CLINICAL STUDY DAYS 16: “SINGULARITIES IN NEUROSIS: TRANSFERENCE AND INTERPRETATION”
Fort Lauderdale, Florida
April 5-6-7, 2024
* The next Clinical Study Days theme, “Singularities in Neurosis: Transference and Interpretation,” opens the possibility to bring to our clinical conversation cases that touch on any of these issues as well as on a series of questions.
Psychoanalysis is confronted today with a different paradigm, where our culture does not demand a renunciation, but the right to enjoy.(1)
What is the presentation of neurosis in a time when individuals are not subjected to division by societal norms, shame and ideals, but in a quest for the recovery of jouissance that cancels their division and the possibility of any individual desire to emerge?
Under the invocation of a more ferocious superego—”Enjoy!”—a formulation that accounts for the change in nature of the superego (2) that leaves behind the regimen of the Name-of-the-Father, what is revealed is a subjectivity of impulse, where words fail, and the drive is left wandering, exposing all kinds of violence, addictions and high levels of anxiety, the so called panic attacks.
How does this change of referents affect in turn the social link?
On the one hand we have a binary clinic, Neurosis/Psychosis, where Lacan used the paternal metaphor and the phallic signifier to make a sharp division between them.
However, around his later teachings and considering our era, more emphasis is placed on thinking the clinic from the perspective of the symptom,(3) as the singular inventions each one constructs around the non-existence of a program on how to relate to the other sex.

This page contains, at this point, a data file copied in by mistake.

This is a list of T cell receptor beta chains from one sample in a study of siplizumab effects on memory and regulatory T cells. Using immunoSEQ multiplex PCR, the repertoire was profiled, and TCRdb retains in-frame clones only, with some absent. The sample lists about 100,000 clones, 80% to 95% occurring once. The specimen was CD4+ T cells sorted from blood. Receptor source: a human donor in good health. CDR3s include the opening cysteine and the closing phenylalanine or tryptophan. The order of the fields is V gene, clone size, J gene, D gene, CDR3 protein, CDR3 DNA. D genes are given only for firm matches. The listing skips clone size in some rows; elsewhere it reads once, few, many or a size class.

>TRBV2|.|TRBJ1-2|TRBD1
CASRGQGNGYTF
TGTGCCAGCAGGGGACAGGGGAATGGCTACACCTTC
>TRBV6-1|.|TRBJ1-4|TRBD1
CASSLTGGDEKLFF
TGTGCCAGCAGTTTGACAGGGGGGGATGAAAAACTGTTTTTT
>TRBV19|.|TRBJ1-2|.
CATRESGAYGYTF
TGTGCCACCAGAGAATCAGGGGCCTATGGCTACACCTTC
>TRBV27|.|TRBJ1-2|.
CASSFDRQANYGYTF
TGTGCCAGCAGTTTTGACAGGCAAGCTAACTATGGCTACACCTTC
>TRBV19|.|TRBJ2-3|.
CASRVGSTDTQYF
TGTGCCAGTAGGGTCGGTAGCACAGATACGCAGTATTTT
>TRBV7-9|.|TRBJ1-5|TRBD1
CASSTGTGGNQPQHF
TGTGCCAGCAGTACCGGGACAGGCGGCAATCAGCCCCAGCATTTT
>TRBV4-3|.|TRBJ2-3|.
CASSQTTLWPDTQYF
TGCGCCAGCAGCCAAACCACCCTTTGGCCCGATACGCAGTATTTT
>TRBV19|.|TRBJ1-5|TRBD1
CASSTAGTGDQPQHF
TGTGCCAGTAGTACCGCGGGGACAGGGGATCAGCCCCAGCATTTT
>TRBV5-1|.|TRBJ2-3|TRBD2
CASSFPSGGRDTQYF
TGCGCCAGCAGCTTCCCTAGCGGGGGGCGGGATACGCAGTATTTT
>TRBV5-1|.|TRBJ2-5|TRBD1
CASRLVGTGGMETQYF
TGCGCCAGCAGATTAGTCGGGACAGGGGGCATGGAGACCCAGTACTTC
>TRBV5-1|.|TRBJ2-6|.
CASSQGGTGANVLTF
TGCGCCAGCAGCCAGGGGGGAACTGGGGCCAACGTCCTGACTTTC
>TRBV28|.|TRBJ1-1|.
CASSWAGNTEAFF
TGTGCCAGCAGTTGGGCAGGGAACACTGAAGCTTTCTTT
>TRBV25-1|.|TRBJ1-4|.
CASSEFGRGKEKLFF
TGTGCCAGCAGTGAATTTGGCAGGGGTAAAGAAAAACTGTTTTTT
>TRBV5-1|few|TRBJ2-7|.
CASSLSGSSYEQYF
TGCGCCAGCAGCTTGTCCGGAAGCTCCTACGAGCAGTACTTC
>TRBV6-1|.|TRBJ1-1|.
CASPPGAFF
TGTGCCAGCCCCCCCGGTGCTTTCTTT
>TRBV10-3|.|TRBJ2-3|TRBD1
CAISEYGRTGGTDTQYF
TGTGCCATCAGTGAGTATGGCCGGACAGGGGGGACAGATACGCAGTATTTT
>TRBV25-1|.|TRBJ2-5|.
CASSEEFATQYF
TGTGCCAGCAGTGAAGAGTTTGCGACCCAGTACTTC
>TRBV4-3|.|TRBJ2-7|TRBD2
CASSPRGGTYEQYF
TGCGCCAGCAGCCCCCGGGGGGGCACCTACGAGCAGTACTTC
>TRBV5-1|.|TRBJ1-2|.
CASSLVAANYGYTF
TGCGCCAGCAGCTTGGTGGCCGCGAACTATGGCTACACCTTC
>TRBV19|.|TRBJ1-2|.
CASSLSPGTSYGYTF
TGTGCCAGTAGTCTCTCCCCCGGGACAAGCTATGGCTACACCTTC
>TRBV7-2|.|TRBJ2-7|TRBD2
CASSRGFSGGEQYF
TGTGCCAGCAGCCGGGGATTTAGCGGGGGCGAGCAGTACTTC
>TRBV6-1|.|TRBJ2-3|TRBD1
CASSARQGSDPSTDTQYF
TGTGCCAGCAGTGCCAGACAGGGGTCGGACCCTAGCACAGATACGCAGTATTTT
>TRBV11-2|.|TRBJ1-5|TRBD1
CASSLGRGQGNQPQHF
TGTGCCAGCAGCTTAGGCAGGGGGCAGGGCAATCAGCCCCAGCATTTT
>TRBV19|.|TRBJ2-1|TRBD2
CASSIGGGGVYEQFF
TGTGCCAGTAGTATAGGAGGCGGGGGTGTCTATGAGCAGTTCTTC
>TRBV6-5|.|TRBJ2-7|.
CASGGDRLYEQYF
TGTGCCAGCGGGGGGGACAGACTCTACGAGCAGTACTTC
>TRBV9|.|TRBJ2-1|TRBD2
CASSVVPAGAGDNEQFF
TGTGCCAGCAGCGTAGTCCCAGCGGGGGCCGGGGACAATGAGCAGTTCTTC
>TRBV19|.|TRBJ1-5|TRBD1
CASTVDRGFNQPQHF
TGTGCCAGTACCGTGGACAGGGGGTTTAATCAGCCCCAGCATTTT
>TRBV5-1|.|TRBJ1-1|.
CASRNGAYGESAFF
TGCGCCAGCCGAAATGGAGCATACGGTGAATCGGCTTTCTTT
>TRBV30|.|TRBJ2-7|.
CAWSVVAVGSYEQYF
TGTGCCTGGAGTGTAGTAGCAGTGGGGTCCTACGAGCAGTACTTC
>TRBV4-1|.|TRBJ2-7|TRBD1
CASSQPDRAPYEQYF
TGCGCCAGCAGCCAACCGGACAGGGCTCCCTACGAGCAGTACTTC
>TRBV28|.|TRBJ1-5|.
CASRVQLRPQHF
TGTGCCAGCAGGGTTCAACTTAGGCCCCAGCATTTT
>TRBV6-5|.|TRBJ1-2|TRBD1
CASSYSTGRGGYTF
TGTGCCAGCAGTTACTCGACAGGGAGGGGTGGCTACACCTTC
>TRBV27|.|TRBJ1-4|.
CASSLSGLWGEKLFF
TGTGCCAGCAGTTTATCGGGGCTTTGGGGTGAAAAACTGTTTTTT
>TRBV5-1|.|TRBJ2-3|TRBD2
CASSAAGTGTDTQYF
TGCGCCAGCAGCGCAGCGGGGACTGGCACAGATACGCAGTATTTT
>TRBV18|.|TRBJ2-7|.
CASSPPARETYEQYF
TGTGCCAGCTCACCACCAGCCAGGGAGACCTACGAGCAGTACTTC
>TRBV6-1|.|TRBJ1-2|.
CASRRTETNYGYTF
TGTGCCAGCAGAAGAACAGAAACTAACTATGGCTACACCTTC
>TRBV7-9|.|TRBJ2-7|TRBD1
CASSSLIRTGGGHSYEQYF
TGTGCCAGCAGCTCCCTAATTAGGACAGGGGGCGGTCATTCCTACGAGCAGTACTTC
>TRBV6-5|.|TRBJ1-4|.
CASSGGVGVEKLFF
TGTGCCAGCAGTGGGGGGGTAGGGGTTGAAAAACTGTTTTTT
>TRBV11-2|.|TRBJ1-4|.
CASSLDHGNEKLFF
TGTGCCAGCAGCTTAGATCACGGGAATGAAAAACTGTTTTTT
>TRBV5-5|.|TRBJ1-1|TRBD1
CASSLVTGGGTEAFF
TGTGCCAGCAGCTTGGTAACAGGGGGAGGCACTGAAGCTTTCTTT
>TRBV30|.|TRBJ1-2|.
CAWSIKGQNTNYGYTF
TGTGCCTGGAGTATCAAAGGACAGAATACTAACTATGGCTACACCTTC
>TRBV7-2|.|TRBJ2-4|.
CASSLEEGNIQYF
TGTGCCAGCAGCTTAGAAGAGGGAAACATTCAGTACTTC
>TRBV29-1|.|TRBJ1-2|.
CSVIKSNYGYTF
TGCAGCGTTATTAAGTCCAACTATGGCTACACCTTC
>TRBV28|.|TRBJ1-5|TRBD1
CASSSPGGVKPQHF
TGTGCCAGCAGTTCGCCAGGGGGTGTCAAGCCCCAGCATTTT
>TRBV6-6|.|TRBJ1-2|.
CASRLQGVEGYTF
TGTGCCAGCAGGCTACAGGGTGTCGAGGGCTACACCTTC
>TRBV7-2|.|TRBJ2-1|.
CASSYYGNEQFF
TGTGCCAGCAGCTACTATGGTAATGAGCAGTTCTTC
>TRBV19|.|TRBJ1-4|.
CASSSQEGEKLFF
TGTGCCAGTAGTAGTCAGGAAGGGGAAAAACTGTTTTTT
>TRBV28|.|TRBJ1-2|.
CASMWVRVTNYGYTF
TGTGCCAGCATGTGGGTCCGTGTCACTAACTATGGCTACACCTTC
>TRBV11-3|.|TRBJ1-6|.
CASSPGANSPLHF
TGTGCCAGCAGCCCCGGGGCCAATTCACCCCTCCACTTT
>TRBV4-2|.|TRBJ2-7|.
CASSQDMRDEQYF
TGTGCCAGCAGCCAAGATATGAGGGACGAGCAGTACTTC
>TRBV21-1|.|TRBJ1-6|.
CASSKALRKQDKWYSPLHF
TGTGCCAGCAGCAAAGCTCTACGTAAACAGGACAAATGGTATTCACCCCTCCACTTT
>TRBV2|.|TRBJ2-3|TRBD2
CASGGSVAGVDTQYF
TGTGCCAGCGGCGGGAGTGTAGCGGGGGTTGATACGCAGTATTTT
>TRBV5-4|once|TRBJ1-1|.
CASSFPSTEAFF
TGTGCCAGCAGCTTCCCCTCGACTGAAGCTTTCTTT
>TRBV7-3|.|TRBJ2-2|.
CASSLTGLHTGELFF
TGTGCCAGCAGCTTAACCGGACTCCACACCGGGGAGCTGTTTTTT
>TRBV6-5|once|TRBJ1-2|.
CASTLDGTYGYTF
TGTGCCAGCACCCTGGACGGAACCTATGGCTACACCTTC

These varied responses, as a defense against the real, will constitute their structure and, at the same time, they will be an exception to the structure. They will be outside anything else that looks like it; they will ‘ex-sist’ outside of what we identify as common in a structure.(4)
These singular responses can be located in the knottings of the three registers, Imaginary, Symbolic and Real, where Lacan also situated Inhibition, Symptom and Anxiety.(5)
How does neurosis manifest through these particular forms of knottings?
When in the field of neurosis, how does the hysteric respond to the enigma of the corporeal feminine? Freud’s and Lacan’s first teachings go back to Dora’s case to point to how desire and jouissance are present in relation to hysteria.
Around this question, in Seminar 3, Lacan underlines that hysteria and the feminine are different, since it’s not the same thing to try to respond to the question of what is a woman than to become one.(6)
What are the clinical presentations of the hysteric’s symptom in relation to the symptom of another body; the paternal function and the identifications; its relation with the unconscious and history, out of which her own symptom is constituted?(7)
Lacan’s later formulation of the unconscious outside of meaning also includes a jouissance that does not speak to any one, written in silence.
How do we formalize what takes place in the jouissance of the body that escapes the phallus and the signifier?
For obsessional neurosis, Freud theorized different conceptual lines—one in relation to the topology of the partial object and its relation to character; a second line developed around a ‘compulsion’ that we can locate in relation to the logic of the One; and a third line that was revealed to Freud in the case of the Rat Man, in relation to an ambivalence around the object of love.